We omit allegations in the first count, which were also the basis for a third count subsequently dismissed, that the proxy materials were false and misleading because they referred to sections of the Business Corporation Law by the numbers contained in the statute as enacted by the Pennsylvania legislature rather than with a preceding 1 (e. g., § 1515 rather than § 515) as they appear in Purdon's Pennsylvania Statutes Annotated. This is like saying that it would be a violation of the Securities Exchange Act to refer to "§ 14" of that Act rather than to "15 U.S.C. § 78n."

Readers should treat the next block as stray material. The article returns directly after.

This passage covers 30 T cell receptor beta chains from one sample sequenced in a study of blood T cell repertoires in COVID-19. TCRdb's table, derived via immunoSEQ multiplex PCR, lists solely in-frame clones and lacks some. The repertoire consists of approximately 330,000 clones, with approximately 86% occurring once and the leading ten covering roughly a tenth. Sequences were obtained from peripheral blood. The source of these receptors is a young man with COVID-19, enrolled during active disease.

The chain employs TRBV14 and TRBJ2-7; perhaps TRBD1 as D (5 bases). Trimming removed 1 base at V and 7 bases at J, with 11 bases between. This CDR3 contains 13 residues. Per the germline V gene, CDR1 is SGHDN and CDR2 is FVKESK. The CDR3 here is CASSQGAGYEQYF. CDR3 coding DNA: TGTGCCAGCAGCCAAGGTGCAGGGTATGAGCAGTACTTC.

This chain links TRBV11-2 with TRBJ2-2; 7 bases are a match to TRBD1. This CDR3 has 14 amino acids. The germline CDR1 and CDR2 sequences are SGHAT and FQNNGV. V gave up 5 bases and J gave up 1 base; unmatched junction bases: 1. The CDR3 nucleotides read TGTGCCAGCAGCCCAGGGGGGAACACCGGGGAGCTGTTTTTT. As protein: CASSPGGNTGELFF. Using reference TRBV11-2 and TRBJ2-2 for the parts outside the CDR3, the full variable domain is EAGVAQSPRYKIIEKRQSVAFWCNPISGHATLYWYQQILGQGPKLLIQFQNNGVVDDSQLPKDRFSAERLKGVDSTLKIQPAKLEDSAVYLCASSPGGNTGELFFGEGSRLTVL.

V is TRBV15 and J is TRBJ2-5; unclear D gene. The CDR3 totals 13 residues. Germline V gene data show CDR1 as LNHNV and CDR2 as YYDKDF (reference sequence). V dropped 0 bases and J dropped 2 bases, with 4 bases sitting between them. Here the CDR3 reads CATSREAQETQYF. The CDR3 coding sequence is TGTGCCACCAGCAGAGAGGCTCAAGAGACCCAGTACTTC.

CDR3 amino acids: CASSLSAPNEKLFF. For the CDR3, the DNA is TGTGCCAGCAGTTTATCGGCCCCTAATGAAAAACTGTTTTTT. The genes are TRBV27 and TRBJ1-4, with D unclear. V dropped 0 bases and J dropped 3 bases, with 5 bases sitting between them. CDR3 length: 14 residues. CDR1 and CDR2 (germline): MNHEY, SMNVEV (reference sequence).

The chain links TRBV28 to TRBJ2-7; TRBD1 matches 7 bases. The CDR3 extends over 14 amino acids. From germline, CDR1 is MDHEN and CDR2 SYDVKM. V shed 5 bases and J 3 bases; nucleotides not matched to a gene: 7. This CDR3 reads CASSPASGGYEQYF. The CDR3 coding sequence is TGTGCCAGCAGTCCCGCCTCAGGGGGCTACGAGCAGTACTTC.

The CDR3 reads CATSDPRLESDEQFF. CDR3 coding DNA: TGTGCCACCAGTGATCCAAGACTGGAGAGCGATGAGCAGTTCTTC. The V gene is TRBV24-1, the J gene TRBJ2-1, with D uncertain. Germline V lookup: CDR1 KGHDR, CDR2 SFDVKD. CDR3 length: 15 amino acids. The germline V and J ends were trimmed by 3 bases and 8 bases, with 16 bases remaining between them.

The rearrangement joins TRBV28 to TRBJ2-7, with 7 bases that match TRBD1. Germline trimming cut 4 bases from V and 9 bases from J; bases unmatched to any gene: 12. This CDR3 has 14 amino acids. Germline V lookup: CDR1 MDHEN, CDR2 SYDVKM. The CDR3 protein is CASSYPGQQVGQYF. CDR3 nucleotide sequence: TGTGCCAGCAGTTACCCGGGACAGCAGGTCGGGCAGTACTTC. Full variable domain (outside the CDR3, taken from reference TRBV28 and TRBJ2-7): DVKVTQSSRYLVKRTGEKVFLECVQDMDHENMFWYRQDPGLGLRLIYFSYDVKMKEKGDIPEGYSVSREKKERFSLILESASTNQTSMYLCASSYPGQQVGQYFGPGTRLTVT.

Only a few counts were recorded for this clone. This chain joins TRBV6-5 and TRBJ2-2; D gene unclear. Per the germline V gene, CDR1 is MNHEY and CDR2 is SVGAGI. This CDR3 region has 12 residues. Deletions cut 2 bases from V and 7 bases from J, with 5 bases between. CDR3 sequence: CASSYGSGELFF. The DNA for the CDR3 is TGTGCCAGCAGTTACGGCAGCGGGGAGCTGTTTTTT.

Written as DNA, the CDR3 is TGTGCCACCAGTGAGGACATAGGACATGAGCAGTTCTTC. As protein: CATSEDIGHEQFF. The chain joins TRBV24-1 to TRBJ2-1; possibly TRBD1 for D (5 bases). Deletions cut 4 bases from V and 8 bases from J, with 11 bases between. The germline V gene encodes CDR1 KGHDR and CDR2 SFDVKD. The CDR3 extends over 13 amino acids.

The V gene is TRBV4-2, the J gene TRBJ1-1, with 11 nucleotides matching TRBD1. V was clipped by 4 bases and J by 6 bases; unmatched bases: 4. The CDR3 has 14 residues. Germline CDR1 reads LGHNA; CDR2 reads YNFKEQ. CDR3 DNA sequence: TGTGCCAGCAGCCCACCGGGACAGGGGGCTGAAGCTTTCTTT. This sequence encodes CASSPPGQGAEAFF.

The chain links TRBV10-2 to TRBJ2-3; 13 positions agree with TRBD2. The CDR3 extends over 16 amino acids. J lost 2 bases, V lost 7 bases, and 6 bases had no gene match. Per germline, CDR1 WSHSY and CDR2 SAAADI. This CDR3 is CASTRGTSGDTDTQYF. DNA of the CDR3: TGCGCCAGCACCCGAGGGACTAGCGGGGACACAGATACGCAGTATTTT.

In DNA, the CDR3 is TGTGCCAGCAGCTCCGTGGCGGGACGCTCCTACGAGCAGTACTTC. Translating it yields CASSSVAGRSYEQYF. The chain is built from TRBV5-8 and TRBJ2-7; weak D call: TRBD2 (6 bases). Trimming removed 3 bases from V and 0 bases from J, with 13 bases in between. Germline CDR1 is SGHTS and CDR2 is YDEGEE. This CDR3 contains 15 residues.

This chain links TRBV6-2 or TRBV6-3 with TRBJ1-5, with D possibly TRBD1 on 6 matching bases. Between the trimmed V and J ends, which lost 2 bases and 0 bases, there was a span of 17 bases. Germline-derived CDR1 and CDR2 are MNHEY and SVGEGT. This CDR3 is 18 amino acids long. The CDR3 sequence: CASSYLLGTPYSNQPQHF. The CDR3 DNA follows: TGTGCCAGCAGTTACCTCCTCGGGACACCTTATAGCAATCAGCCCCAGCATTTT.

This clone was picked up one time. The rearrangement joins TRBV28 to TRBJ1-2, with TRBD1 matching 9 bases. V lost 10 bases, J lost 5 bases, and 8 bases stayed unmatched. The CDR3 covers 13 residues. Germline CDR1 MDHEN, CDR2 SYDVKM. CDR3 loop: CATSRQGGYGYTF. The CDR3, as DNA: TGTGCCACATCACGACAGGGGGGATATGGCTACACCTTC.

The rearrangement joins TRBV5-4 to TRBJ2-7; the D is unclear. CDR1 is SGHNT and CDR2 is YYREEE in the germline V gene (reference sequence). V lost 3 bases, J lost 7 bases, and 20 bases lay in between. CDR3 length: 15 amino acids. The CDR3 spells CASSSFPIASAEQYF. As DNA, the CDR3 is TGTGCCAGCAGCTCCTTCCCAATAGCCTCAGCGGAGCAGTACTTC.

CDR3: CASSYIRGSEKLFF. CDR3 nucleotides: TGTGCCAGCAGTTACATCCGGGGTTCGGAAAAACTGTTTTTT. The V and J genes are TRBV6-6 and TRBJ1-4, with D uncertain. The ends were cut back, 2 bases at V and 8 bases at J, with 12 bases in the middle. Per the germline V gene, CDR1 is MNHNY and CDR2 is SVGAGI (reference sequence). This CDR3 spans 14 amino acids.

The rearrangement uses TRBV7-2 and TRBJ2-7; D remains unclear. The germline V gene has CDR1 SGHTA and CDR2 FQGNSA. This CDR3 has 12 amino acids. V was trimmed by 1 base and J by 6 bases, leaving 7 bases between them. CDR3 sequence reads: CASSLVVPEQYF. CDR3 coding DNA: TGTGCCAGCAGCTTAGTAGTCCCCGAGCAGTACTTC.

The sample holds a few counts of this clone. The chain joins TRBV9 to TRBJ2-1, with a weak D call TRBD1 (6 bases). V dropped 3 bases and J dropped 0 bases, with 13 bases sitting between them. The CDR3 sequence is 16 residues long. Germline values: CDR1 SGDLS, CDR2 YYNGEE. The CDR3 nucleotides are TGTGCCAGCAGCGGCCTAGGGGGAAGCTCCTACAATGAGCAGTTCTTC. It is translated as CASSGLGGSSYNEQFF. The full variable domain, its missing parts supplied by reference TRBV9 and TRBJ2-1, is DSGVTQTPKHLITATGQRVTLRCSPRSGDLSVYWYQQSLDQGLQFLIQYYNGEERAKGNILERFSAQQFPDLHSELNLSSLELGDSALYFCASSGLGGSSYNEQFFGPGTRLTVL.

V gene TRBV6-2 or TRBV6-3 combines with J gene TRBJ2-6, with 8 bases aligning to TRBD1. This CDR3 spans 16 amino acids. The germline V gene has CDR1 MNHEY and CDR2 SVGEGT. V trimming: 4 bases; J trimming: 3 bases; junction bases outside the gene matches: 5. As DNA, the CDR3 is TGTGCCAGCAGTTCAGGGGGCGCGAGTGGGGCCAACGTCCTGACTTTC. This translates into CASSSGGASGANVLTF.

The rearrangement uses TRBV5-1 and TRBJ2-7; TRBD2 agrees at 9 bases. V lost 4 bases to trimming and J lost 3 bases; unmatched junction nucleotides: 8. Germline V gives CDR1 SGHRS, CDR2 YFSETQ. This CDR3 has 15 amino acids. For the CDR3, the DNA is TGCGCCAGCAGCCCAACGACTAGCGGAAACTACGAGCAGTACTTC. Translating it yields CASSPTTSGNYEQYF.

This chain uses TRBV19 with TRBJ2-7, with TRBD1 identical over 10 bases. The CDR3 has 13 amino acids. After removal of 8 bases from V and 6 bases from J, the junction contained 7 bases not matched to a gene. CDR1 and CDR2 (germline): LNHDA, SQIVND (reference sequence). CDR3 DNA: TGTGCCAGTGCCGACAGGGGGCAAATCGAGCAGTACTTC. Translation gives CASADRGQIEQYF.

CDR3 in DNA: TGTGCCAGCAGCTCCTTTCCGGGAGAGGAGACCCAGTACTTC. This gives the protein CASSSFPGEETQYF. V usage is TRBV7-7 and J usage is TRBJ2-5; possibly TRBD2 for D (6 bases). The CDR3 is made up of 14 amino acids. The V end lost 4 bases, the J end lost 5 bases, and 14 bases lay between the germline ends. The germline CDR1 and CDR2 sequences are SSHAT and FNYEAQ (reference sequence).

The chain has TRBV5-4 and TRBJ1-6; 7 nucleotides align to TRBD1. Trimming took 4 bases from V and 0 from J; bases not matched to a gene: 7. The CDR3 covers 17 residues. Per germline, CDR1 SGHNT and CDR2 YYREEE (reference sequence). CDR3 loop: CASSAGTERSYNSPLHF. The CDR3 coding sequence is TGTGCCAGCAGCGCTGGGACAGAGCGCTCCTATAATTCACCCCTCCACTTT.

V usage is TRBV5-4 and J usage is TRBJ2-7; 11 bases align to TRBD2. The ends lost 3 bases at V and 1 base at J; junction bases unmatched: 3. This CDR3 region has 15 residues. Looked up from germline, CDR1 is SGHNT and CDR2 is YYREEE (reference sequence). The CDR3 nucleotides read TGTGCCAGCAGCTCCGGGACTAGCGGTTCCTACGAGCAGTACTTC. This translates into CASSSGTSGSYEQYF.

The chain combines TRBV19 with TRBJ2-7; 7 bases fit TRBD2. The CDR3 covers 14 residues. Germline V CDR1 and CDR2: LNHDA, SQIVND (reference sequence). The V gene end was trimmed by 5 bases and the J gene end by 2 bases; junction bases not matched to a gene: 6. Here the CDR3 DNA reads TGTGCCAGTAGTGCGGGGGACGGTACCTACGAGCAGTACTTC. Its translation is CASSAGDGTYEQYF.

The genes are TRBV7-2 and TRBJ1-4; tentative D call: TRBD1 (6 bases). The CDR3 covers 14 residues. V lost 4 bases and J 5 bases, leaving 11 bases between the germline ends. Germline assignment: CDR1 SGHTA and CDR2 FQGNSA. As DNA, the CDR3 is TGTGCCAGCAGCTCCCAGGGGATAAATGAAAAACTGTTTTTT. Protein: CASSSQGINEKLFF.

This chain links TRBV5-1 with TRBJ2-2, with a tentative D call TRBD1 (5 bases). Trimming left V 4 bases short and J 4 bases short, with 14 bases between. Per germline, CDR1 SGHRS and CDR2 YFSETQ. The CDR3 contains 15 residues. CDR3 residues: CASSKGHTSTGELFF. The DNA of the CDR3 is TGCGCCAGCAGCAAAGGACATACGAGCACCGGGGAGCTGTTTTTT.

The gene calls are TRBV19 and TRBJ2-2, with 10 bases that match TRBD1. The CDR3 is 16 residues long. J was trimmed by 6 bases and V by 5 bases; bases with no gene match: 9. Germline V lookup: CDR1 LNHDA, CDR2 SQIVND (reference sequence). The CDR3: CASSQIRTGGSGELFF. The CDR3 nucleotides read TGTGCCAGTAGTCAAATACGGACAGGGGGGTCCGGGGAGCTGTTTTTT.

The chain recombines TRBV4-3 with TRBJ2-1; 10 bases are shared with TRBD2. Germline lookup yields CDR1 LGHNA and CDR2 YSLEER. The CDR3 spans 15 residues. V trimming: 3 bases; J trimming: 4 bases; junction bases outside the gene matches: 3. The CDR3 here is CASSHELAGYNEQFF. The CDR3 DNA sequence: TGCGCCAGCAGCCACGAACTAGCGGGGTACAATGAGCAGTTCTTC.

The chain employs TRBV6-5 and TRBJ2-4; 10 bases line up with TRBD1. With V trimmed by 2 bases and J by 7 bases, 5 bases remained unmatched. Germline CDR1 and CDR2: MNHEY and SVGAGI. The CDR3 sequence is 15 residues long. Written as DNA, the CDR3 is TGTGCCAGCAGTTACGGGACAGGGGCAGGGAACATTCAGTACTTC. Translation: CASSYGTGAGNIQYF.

The district court held that the Proxy Statement was false and misleading since the failure to define the term holder "created a typical `trap for the unwary.'" Plaintiff was thus entitled to receive the equivalent of the appraisal rights which the court thought he had lost by failing to see to it that all communications were in the name of Oscar Gruss Son, rather than Oscar Gruss. The court found the value of the $4 Prior Preferred Stock to be $15 per share and accordingly awarded judgment for $188,400 plus a $1,500 appraisal fee and pre-judgment interest. Without discussion the judge found Curtis was entitled to judgment on the pendent claim — doubtless a correct conclusion since Mr. Gruss' right to an appraisal apparently had become time-barred. Defendant has appealed from the judgment against it. We reverse and direct dismissal of the complaint.